Can we get an RT? Number 10 turns to Stephen Fry's Twitter following to get their message across
Paul Gallagher is a reporter for the Independent and Independent on Sunday having joined the group in 2012. He has previously worked for the European Voice, Daily Mirror and the Observer and been based in Brussels, Belfast, Tokyo and London.
Thursday 27 February 2014
They may be unaware until now but Stephen Fry and celebrities like him with millions of Twitter followers could become the prime targets for the new generation of Coalition spin doctors selling Government policy.
Number 10’s head of digital communications has hit the return button on a “culture change” in Downing Street which he hopes will transform the way politicians interact with the public.
Anthony Simon outlined a vision this week which included endorsements from influential people on Twitter he said can have a “great impact” on the Government's campaign work, referring in particular to the Government’s recent dementia campaign.
Speaking at the UK’s biggest technology and marketing event, Mr Simon said that the ability to get Stephen Fry to retweet the Government’s message about dementia, despite Fry not being a “natural fan” of many Government policies, was an important part of its communications strategy. The QI presenter has promoted National Dementia Awareness Week on his feed as well as other links and messages of support for Alzheimer’s sufferers.
With his 6.62m Twitter followers – 11 times more than David Cameron and nearly three times more than the official Number 10 feed – it is easy to see why a Fry endorsement is so warmly received.
Mr Simon told The Independent he was “trying to encourage people to think more digitally” in the Prime Minister’s and Cabinet Offices and that digital communications planning should not be left to specialist teams.
He said: “We don’t have a list of [celebrity] targets but it is important for people to think who their main influences are. Someone with millions of followers retweeting a message can raise its awareness considerably.”
Mr Simon cited Whitehall’s responses to Typhoon Haiyan in the Philippines, the Syria crisis, and the recent badger cull, as examples where the Government’s digital communications worked “incredibly well”.
He said: “I want all Government departments to get to that level and for senior people not to think that digital is done by someone else. As long as we have specialist digital teams that exclusively do digital work, we will never get that culture change. We need everyone to be thinking digitally.”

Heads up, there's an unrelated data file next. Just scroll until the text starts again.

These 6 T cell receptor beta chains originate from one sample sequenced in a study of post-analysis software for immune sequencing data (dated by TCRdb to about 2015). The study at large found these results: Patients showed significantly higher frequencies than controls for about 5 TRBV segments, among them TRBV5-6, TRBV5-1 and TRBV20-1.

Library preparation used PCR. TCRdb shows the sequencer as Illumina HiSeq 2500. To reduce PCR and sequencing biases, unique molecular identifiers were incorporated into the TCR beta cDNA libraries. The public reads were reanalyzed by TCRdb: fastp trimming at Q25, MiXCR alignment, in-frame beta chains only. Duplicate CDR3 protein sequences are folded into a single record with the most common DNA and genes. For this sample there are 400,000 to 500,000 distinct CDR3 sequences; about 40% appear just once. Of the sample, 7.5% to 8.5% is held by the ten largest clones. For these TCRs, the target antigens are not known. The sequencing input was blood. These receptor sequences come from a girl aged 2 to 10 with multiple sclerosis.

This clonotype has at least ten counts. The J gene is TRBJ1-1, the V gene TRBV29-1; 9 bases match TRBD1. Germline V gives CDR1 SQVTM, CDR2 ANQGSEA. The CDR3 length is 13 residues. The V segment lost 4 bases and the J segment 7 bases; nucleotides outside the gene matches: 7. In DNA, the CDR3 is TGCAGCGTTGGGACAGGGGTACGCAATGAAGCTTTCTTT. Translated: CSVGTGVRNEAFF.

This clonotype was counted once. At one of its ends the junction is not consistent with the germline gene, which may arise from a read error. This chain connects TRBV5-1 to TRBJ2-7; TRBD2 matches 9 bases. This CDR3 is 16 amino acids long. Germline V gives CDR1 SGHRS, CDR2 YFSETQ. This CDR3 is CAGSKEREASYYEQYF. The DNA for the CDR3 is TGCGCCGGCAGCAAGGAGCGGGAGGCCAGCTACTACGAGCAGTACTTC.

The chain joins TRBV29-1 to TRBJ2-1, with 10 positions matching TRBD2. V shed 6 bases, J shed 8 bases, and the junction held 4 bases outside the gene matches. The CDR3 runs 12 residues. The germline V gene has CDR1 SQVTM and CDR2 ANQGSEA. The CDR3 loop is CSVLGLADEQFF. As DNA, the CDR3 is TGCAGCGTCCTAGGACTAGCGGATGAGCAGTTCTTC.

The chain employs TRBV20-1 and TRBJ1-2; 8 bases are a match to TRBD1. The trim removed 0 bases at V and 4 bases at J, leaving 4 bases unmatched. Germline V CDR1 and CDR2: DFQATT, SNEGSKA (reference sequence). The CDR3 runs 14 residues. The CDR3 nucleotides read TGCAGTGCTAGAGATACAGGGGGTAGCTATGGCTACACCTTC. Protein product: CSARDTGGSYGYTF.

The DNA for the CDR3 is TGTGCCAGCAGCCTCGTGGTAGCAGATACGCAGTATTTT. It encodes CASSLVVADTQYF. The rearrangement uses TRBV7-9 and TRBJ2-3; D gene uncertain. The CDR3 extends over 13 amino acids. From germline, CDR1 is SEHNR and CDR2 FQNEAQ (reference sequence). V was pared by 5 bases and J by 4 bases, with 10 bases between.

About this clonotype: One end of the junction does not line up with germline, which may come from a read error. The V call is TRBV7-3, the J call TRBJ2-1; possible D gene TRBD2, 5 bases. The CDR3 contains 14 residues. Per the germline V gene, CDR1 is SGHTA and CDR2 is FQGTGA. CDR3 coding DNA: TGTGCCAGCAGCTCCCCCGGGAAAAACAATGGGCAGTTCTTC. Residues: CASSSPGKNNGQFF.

Mr Simon said the Cabinet Office has been using social media to change the way the Government communicates with both the public and media. He said the department tries to “leapfrog” traditional methods wherever possible.
He said: “The last couple of reshuffles we were tweeting the names of new ministers, rather than sending out traditional press releases. It’s democratic, fast and effective. We’ve been doing things in an old-fashioned way, and we try to leapfrog wherever we can to do them in a modern way.”
The United States may be home to the best digital brains in the business when it comes to election campaigning but Mr Simon said Americans “look jealously” at the UK Government’s online communications.
Barack Obama’s social media star Teddy Goff – the digital director behind the 2008 and 2012 Presidential campaigns - managed to raise $690 million online, build a Facebook fan base of 45 million people and a Twitter following of 33 million people. He also registered more than one million voters online. But whereas Mr Obama has 41.7 million Twitter followers, The White House feed has just 4.61 million - Number 10’s has 2.68 million followers in a population one sixth the size of the US.
Mr Simon said: “We also have the gov.uk website as the one online home for all Government communications and it was excellent during the floods crisis where everyone could go online and find information easily in one place – the US does not have that and Americans I have spoken to look jealously at it.”
The British public however does not respond in quite the same way to Government social media. The photo of President Obama hugging his wife Michelle after re-election in 2012 became the most retweeted tweet of all time. By contrast, a photo of Mr Cameron watching boxer Nicole Adams win gold at London 2012 was ridiculed on Twitter – although it received a much more favourable response when posted on Facebook.
Mr Simon said part of Downing Street’s plan is to use Facebook for more emotional content with a Twitter focus on breaking news and policy.
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